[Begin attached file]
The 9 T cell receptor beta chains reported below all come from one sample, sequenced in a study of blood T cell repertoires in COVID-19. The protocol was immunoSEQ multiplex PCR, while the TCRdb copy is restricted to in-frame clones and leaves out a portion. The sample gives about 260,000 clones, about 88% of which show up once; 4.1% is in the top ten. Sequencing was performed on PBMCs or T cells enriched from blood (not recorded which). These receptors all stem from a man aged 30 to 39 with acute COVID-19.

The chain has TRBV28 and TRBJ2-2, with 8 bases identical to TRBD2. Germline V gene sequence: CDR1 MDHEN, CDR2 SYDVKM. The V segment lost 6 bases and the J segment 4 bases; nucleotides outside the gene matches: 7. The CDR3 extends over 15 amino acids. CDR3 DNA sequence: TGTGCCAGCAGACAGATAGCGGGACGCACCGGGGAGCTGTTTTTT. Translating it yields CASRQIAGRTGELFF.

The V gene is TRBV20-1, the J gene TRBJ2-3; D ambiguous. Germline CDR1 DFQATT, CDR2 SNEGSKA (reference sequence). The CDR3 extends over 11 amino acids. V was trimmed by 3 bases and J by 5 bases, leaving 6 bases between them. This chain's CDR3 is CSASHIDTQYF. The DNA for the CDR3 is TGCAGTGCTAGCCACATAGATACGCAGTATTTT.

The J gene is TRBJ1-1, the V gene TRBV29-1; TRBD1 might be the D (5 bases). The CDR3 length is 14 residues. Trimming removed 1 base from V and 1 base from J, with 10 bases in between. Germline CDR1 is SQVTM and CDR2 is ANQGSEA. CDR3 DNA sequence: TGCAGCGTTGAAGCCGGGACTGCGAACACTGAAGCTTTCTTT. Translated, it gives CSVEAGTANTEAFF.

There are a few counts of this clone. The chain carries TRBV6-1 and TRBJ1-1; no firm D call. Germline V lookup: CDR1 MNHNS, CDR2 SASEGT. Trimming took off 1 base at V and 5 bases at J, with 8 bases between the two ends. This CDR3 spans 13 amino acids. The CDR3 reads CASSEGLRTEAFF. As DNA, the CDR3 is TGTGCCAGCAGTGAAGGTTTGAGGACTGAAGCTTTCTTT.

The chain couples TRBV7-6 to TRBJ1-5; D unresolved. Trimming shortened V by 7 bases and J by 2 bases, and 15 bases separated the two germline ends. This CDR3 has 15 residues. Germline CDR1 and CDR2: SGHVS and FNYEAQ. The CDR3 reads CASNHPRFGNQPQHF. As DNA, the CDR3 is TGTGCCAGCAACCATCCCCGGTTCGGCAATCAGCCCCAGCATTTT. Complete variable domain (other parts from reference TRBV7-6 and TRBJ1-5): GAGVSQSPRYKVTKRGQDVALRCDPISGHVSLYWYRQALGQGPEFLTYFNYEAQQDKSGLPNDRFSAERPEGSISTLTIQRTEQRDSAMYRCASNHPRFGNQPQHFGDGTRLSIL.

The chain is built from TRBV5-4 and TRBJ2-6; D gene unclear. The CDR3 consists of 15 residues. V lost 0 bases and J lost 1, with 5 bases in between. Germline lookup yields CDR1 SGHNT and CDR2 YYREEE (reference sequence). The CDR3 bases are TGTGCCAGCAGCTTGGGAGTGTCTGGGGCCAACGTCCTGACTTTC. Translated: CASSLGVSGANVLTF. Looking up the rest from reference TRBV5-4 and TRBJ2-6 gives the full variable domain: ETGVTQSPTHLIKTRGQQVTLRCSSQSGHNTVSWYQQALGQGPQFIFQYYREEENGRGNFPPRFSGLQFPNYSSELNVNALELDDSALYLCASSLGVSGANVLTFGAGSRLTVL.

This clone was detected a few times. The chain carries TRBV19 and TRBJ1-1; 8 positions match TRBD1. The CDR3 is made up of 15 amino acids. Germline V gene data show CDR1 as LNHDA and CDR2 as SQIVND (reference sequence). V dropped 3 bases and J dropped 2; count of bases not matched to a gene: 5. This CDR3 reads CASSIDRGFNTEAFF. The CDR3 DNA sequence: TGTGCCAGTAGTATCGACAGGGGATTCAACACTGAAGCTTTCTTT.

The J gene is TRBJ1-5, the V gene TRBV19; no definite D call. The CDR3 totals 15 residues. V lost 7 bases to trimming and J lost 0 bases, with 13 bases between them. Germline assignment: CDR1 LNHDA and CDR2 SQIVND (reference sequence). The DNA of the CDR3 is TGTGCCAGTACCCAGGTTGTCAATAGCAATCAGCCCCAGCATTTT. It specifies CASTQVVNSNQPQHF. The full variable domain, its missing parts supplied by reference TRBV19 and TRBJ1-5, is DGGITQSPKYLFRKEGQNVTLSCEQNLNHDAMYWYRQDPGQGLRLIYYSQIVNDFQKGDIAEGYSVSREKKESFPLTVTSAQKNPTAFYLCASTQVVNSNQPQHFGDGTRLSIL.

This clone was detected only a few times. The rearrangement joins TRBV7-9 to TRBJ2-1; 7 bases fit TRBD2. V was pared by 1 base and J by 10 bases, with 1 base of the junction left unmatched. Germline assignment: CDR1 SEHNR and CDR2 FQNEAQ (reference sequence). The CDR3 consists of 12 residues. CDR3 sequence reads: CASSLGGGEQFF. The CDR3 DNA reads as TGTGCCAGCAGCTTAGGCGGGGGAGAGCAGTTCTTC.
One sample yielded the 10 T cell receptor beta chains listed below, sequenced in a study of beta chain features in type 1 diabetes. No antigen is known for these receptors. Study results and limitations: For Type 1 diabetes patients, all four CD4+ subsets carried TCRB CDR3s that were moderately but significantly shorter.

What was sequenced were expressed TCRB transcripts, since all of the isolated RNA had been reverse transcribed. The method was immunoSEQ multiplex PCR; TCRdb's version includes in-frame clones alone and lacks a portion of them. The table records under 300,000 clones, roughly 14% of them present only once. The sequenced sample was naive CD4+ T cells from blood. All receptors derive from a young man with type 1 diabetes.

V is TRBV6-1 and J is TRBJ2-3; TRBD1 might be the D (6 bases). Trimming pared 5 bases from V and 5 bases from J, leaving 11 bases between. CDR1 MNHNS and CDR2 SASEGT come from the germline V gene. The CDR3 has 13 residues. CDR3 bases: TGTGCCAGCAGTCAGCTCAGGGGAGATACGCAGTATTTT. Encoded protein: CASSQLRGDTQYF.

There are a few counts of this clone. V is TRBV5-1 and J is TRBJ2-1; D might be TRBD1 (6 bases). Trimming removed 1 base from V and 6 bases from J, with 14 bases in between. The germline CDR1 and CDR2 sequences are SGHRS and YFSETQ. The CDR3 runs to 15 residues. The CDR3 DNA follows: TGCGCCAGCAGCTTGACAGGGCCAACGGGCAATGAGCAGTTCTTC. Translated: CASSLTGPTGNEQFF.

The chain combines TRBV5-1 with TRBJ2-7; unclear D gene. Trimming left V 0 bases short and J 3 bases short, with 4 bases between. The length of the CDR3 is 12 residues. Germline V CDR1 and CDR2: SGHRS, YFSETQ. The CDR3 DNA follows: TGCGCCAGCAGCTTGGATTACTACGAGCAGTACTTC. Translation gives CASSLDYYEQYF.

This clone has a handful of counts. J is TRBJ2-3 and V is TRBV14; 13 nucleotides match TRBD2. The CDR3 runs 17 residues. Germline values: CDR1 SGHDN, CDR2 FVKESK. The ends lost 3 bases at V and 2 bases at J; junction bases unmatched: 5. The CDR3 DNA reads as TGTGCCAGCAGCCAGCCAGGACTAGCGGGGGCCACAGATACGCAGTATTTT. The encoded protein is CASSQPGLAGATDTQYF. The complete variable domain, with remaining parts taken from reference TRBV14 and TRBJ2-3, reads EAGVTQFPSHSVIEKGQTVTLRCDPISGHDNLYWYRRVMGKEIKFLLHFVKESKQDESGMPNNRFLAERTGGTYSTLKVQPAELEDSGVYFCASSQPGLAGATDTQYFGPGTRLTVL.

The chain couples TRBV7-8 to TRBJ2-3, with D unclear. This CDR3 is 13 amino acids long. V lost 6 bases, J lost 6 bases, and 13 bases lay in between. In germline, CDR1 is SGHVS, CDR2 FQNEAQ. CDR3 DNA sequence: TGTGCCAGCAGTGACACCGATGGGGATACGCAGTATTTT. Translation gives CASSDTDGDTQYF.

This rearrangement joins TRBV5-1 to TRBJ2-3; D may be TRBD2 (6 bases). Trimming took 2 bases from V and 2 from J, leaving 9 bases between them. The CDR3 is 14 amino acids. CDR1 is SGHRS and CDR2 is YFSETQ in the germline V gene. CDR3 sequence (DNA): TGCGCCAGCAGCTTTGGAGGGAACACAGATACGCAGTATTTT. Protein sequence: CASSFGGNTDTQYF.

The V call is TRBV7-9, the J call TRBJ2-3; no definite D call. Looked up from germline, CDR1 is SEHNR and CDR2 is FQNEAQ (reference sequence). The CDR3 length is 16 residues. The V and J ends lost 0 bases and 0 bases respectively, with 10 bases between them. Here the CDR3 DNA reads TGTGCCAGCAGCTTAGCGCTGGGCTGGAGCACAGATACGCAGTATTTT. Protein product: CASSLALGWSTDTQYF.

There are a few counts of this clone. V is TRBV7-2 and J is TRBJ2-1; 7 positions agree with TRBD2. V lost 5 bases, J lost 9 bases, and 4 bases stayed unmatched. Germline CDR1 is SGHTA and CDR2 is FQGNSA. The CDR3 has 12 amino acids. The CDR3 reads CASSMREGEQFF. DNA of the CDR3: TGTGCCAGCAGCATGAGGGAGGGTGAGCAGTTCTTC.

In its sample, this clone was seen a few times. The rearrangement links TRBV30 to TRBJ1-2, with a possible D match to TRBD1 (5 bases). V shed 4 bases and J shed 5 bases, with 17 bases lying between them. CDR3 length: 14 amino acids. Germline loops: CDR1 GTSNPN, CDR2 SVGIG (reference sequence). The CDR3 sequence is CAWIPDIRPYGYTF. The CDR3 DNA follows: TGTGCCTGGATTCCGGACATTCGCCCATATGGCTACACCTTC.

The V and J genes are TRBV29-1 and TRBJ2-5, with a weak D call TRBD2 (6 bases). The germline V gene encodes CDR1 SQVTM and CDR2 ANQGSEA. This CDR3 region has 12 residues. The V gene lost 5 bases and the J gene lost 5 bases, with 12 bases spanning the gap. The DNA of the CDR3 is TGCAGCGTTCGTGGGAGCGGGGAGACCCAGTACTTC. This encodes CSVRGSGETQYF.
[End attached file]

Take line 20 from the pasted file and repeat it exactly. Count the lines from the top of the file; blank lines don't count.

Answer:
There are a few counts of this clone. V is TRBV7-2 and J is TRBJ2-1; 7 positions agree with TRBD2. V lost 5 bases, J lost 9 bases, and 4 bases stayed unmatched. Germline CDR1 is SGHTA and CDR2 is FQGNSA. The CDR3 has 12 amino acids. The CDR3 reads CASSMREGEQFF. DNA of the CDR3: TGTGCCAGCAGCATGAGGGAGGGTGAGCAGTTCTTC.